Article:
22 Mar 2017
Teresia Teaiwa was a respected and well-loved poet, writer and historian in the Pacific arts community and mentored many young Pasifika people. She was the Director of Va'aomanu Pasifika at Victoria University which provide teaching and research in Pacific knowledge, skills and understandings. She passed away peacefully on Tuesday 21st March 2017 after a short illness.
“We have lost an amazing Pasifika leader in academia and Pacific studies at Victoria University who also embraced her creativity in the Pacific Arts genre of poetry and performing arts and celebrated our Pasifika women identity,” says Hon Luamanuvao Winnie Laban, QSO, member of the Arts Council and Assistant Vice-Chancellor (Pasifika) at Victoria University.
Teresia was born in Honolulu to an I-Kiribati father and an African-American mother and raised in Fiji. Her surname Teaiwa is a name from the island of Tabiteuea in Kiribati, which is the largest island in the Gilbert Islands group.
Over the years, Teresia provided Pacific arts expertise in arts funding for Creative New Zealand. She was a board member of The Conch which recently produced and toured the acclaimed work for theatre, The White Guitar. She was also an active member of PACIFICA, the national organisation of Pasifika women in Aotearoa.
She held a Bachelor of Arts from Trinity College, Washington, DC; a Masters of Arts from the University of Hawai’i and a PhD from the University of California, Santa Cruz. Teresia has lectured at the University of the South Pacific in Suva and was a founding staff member in Pacific Studies at Victoria University of Wellington, the first university in the world to offer Pacific Studies as a major in a BA degree.
Her research interests covered militarism and gender in the Pacific, contemporary issues in Fiji, feminism and women's activism in the Pacific, contemporary Pacific culture and arts and pedagogy in Pacific Studies. In 2014 she received an Ako Aotearoa Tertiary Teaching Excellence award, in recognition of her innovative approaches to Pacific Studies. She was also co-editor of the International Feminist Journal of Politics.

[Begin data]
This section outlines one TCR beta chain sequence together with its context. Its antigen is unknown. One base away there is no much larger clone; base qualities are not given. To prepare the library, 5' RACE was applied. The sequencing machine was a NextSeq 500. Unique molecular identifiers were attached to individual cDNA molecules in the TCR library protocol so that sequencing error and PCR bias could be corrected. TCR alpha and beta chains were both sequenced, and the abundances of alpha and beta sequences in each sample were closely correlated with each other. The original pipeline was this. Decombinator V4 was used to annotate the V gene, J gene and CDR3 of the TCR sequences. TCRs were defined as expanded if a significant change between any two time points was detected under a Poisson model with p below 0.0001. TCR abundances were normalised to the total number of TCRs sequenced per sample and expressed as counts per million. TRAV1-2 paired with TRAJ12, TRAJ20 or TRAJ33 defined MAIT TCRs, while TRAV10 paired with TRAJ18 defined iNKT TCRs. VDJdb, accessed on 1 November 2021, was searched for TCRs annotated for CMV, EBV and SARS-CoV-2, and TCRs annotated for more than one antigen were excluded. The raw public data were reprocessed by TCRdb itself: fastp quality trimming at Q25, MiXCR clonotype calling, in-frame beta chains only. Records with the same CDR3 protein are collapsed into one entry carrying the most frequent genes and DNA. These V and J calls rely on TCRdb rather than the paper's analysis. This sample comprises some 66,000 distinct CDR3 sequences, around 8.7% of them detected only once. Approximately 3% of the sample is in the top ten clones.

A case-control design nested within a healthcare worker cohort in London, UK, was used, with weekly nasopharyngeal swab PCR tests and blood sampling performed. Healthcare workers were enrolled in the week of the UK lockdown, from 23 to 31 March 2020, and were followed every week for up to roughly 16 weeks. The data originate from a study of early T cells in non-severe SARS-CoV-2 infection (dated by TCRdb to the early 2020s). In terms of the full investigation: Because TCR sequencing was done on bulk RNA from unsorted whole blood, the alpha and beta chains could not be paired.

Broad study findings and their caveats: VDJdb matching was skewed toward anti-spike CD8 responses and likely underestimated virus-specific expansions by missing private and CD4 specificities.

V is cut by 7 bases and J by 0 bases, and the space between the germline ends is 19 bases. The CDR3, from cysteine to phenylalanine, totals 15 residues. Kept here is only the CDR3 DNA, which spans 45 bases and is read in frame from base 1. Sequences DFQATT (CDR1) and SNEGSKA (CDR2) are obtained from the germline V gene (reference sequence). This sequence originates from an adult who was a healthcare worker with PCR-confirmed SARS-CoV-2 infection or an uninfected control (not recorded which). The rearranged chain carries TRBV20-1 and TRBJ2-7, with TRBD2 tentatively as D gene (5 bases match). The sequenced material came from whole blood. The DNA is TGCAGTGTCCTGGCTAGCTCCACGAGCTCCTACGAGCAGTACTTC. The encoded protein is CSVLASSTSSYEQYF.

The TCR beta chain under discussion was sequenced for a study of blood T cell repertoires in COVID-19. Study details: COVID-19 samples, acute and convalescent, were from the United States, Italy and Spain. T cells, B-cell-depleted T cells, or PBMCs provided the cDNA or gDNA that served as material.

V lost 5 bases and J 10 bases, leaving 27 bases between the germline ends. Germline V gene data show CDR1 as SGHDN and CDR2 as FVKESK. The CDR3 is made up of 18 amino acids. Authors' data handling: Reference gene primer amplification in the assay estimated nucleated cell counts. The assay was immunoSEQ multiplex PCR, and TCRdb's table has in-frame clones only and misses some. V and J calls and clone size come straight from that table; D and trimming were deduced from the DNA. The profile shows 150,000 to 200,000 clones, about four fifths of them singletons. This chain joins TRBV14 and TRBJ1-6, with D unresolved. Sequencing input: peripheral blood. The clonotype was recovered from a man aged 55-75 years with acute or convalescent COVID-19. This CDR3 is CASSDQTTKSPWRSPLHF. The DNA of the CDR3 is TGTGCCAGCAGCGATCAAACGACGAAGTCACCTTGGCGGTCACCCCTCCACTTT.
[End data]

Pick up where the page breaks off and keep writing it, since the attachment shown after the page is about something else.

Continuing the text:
Radio New Zealand reports that Teresia was described by the University of Oregon as "a ground-breaking scholar in the research of the culture of the Pacific Islands" and was acknowledged by The Guardian in 2009 as one of Kiribati's living national icons.
She was the beloved partner of Pacific curator and author Sean Mallon and mother of two sons Manoa and Vaitoa.
A celebration of Teresia’s life and final mass will be held on Saturday 25 March 2017 at 10 am at Holy Family Catholic Church, Mungavin Avenue, Porirua. This will be followed by a private cremation for close family and friends.
On Friday 24 March, Teresia will be lying at Te Herenga Waka Marae, Victoria University of Wellington from 9.30am to 3.00pm for paying last respects before the funeral.